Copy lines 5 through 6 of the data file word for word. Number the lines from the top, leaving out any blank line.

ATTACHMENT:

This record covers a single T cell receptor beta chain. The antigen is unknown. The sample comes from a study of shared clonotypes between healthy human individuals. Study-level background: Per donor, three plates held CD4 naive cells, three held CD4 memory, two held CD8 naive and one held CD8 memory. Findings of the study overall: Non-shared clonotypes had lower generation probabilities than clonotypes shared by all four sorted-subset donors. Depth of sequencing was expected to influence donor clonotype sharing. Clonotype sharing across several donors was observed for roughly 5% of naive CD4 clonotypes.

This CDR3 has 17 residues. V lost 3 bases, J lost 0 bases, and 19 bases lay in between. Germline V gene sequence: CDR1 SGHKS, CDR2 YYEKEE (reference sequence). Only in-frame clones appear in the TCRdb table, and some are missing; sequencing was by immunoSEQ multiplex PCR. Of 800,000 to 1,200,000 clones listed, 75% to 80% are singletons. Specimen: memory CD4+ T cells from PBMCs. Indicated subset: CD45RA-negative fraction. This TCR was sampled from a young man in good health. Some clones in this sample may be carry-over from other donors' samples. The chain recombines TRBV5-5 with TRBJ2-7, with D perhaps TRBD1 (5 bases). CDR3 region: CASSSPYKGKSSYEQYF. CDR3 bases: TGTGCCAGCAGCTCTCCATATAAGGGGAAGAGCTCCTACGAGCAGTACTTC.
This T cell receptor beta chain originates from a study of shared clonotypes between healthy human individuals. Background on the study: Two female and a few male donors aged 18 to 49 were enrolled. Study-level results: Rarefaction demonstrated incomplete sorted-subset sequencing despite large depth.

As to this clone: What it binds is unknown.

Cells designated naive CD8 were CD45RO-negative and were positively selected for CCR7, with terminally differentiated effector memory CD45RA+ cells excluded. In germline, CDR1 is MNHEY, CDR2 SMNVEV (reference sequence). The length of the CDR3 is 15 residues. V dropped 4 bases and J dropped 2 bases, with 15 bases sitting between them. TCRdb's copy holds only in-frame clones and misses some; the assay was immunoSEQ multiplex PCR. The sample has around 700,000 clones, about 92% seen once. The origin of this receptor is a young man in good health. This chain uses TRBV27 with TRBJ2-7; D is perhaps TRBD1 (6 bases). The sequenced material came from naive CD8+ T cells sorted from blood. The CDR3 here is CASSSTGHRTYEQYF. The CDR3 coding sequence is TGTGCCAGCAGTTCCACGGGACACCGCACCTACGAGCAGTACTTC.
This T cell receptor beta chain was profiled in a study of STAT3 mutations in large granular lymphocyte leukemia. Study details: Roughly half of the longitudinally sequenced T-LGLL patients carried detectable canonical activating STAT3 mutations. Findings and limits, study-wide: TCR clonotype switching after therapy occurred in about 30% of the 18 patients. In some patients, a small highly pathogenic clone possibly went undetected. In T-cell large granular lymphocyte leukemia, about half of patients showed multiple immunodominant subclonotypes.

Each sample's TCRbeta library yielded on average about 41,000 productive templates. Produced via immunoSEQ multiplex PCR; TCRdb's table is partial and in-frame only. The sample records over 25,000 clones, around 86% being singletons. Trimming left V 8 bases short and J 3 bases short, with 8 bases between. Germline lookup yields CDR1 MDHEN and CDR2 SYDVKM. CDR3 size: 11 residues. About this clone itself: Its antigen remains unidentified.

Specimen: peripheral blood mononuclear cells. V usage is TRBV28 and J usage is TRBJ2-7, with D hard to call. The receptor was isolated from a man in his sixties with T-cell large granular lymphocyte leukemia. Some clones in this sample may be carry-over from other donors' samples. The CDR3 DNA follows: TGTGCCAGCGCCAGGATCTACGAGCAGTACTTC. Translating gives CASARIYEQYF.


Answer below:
Cells designated naive CD8 were CD45RO-negative and were positively selected for CCR7, with terminally differentiated effector memory CD45RA+ cells excluded. In germline, CDR1 is MNHEY, CDR2 SMNVEV (reference sequence). The length of the CDR3 is 15 residues. V dropped 4 bases and J dropped 2 bases, with 15 bases sitting between them. TCRdb's copy holds only in-frame clones and misses some; the assay was immunoSEQ multiplex PCR. The sample has around 700,000 clones, about 92% seen once. The origin of this receptor is a young man in good health. This chain uses TRBV27 with TRBJ2-7; D is perhaps TRBD1 (6 bases). The sequenced material came from naive CD8+ T cells sorted from blood. The CDR3 here is CASSSTGHRTYEQYF. The CDR3 coding sequence is TGTGCCAGCAGTTCCACGGGACACCGCACCTACGAGCAGTACTTC.
This T cell receptor beta chain was profiled in a study of STAT3 mutations in large granular lymphocyte leukemia. Study details: Roughly half of the longitudinally sequenced T-LGLL patients carried detectable canonical activating STAT3 mutations. Findings and limits, study-wide: TCR clonotype switching after therapy occurred in about 30% of the 18 patients. In some patients, a small highly pathogenic clone possibly went undetected. In T-cell large granular lymphocyte leukemia, about half of patients showed multiple immunodominant subclonotypes.